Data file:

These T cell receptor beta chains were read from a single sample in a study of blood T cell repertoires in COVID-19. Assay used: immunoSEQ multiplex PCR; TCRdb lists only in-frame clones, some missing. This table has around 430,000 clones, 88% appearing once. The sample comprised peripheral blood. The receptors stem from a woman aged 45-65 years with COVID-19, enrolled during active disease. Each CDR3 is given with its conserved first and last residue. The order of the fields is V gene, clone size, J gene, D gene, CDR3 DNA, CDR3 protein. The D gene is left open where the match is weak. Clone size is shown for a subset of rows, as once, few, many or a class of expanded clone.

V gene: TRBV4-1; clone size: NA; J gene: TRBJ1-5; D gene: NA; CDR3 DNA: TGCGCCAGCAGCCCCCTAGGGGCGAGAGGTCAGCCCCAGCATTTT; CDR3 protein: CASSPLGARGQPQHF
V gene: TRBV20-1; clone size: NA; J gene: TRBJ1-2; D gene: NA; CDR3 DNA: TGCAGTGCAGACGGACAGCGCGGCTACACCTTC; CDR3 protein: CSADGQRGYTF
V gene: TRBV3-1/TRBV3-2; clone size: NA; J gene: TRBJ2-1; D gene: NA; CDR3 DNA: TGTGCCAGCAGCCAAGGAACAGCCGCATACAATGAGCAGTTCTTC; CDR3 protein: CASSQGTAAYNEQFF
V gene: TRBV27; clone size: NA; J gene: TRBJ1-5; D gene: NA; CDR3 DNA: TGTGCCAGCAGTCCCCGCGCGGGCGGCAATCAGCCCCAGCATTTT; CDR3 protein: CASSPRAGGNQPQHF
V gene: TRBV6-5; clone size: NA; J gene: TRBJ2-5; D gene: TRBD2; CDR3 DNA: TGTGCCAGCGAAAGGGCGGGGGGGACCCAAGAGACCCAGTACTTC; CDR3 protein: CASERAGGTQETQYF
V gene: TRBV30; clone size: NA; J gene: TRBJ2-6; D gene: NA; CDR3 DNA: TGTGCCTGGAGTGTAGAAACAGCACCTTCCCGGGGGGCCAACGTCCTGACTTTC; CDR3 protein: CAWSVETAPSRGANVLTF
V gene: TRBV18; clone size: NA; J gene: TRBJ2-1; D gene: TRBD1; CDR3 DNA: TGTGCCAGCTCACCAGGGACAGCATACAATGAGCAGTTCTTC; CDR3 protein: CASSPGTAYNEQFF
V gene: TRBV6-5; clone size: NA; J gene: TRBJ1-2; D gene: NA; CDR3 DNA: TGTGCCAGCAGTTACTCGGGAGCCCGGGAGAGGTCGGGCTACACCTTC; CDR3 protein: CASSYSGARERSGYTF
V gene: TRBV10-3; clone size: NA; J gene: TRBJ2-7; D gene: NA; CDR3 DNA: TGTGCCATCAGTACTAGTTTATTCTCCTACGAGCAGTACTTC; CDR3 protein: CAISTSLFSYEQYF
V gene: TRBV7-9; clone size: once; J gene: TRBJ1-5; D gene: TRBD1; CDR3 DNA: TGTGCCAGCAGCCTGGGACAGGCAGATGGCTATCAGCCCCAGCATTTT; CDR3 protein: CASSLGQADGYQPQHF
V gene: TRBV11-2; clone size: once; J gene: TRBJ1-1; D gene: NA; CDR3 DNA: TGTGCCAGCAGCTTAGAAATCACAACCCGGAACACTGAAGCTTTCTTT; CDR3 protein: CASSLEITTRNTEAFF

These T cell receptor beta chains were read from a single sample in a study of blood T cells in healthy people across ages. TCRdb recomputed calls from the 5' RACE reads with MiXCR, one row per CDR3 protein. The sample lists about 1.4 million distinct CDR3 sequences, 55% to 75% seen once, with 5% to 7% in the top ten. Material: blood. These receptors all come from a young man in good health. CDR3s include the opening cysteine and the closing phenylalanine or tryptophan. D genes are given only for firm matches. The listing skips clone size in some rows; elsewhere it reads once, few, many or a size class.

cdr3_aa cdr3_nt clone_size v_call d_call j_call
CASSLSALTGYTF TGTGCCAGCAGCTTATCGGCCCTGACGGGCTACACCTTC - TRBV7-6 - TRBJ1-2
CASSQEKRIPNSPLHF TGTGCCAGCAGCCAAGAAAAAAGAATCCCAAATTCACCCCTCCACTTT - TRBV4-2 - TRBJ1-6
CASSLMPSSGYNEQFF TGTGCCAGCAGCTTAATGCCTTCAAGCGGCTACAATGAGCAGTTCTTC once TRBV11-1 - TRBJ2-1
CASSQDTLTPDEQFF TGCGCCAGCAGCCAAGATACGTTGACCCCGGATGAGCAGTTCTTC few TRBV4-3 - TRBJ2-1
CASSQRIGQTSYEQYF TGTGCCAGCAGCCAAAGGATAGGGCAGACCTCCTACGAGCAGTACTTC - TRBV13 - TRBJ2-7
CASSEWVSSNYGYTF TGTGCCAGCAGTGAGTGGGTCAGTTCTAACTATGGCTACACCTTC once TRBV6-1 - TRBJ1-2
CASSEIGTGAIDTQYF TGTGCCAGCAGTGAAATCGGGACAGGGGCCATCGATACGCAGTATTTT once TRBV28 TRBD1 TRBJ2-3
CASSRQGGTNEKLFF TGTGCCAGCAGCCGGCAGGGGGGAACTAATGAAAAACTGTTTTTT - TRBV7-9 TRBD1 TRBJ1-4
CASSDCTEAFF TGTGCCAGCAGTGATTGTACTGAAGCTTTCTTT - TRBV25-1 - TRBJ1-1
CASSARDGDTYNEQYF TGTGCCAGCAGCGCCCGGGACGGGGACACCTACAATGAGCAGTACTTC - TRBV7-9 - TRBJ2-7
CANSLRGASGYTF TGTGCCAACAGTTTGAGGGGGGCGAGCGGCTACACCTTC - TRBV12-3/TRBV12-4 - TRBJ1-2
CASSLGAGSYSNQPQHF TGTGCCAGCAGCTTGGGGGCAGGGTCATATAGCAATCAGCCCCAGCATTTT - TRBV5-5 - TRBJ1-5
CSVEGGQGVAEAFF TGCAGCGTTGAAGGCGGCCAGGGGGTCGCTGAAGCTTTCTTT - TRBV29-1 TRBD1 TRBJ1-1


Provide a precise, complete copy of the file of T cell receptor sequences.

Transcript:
These T cell receptor beta chains were read from a single sample in a study of blood T cell repertoires in COVID-19. Assay used: immunoSEQ multiplex PCR; TCRdb lists only in-frame clones, some missing. This table has around 430,000 clones, 88% appearing once. The sample comprised peripheral blood. The receptors stem from a woman aged 45-65 years with COVID-19, enrolled during active disease. Each CDR3 is given with its conserved first and last residue. The order of the fields is V gene, clone size, J gene, D gene, CDR3 DNA, CDR3 protein. The D gene is left open where the match is weak. Clone size is shown for a subset of rows, as once, few, many or a class of expanded clone.

V gene: TRBV4-1; clone size: NA; J gene: TRBJ1-5; D gene: NA; CDR3 DNA: TGCGCCAGCAGCCCCCTAGGGGCGAGAGGTCAGCCCCAGCATTTT; CDR3 protein: CASSPLGARGQPQHF
V gene: TRBV20-1; clone size: NA; J gene: TRBJ1-2; D gene: NA; CDR3 DNA: TGCAGTGCAGACGGACAGCGCGGCTACACCTTC; CDR3 protein: CSADGQRGYTF
V gene: TRBV3-1/TRBV3-2; clone size: NA; J gene: TRBJ2-1; D gene: NA; CDR3 DNA: TGTGCCAGCAGCCAAGGAACAGCCGCATACAATGAGCAGTTCTTC; CDR3 protein: CASSQGTAAYNEQFF
V gene: TRBV27; clone size: NA; J gene: TRBJ1-5; D gene: NA; CDR3 DNA: TGTGCCAGCAGTCCCCGCGCGGGCGGCAATCAGCCCCAGCATTTT; CDR3 protein: CASSPRAGGNQPQHF
V gene: TRBV6-5; clone size: NA; J gene: TRBJ2-5; D gene: TRBD2; CDR3 DNA: TGTGCCAGCGAAAGGGCGGGGGGGACCCAAGAGACCCAGTACTTC; CDR3 protein: CASERAGGTQETQYF
V gene: TRBV30; clone size: NA; J gene: TRBJ2-6; D gene: NA; CDR3 DNA: TGTGCCTGGAGTGTAGAAACAGCACCTTCCCGGGGGGCCAACGTCCTGACTTTC; CDR3 protein: CAWSVETAPSRGANVLTF
V gene: TRBV18; clone size: NA; J gene: TRBJ2-1; D gene: TRBD1; CDR3 DNA: TGTGCCAGCTCACCAGGGACAGCATACAATGAGCAGTTCTTC; CDR3 protein: CASSPGTAYNEQFF
V gene: TRBV6-5; clone size: NA; J gene: TRBJ1-2; D gene: NA; CDR3 DNA: TGTGCCAGCAGTTACTCGGGAGCCCGGGAGAGGTCGGGCTACACCTTC; CDR3 protein: CASSYSGARERSGYTF
V gene: TRBV10-3; clone size: NA; J gene: TRBJ2-7; D gene: NA; CDR3 DNA: TGTGCCATCAGTACTAGTTTATTCTCCTACGAGCAGTACTTC; CDR3 protein: CAISTSLFSYEQYF
V gene: TRBV7-9; clone size: once; J gene: TRBJ1-5; D gene: TRBD1; CDR3 DNA: TGTGCCAGCAGCCTGGGACAGGCAGATGGCTATCAGCCCCAGCATTTT; CDR3 protein: CASSLGQADGYQPQHF
V gene: TRBV11-2; clone size: once; J gene: TRBJ1-1; D gene: NA; CDR3 DNA: TGTGCCAGCAGCTTAGAAATCACAACCCGGAACACTGAAGCTTTCTTT; CDR3 protein: CASSLEITTRNTEAFF

These T cell receptor beta chains were read from a single sample in a study of blood T cells in healthy people across ages. TCRdb recomputed calls from the 5' RACE reads with MiXCR, one row per CDR3 protein. The sample lists about 1.4 million distinct CDR3 sequences, 55% to 75% seen once, with 5% to 7% in the top ten. Material: blood. These receptors all come from a young man in good health. CDR3s include the opening cysteine and the closing phenylalanine or tryptophan. D genes are given only for firm matches. The listing skips clone size in some rows; elsewhere it reads once, few, many or a size class.

cdr3_aa cdr3_nt clone_size v_call d_call j_call
CASSLSALTGYTF TGTGCCAGCAGCTTATCGGCCCTGACGGGCTACACCTTC - TRBV7-6 - TRBJ1-2
CASSQEKRIPNSPLHF TGTGCCAGCAGCCAAGAAAAAAGAATCCCAAATTCACCCCTCCACTTT - TRBV4-2 - TRBJ1-6
CASSLMPSSGYNEQFF TGTGCCAGCAGCTTAATGCCTTCAAGCGGCTACAATGAGCAGTTCTTC once TRBV11-1 - TRBJ2-1
CASSQDTLTPDEQFF TGCGCCAGCAGCCAAGATACGTTGACCCCGGATGAGCAGTTCTTC few TRBV4-3 - TRBJ2-1
CASSQRIGQTSYEQYF TGTGCCAGCAGCCAAAGGATAGGGCAGACCTCCTACGAGCAGTACTTC - TRBV13 - TRBJ2-7
CASSEWVSSNYGYTF TGTGCCAGCAGTGAGTGGGTCAGTTCTAACTATGGCTACACCTTC once TRBV6-1 - TRBJ1-2
CASSEIGTGAIDTQYF TGTGCCAGCAGTGAAATCGGGACAGGGGCCATCGATACGCAGTATTTT once TRBV28 TRBD1 TRBJ2-3
CASSRQGGTNEKLFF TGTGCCAGCAGCCGGCAGGGGGGAACTAATGAAAAACTGTTTTTT - TRBV7-9 TRBD1 TRBJ1-4
CASSDCTEAFF TGTGCCAGCAGTGATTGTACTGAAGCTTTCTTT - TRBV25-1 - TRBJ1-1
CASSARDGDTYNEQYF TGTGCCAGCAGCGCCCGGGACGGGGACACCTACAATGAGCAGTACTTC - TRBV7-9 - TRBJ2-7
CANSLRGASGYTF TGTGCCAACAGTTTGAGGGGGGCGAGCGGCTACACCTTC - TRBV12-3/TRBV12-4 - TRBJ1-2
CASSLGAGSYSNQPQHF TGTGCCAGCAGCTTGGGGGCAGGGTCATATAGCAATCAGCCCCAGCATTTT - TRBV5-5 - TRBJ1-5
CSVEGGQGVAEAFF TGCAGCGTTGAAGGCGGCCAGGGGGTCGCTGAAGCTTTCTTT - TRBV29-1 TRBD1 TRBJ1-1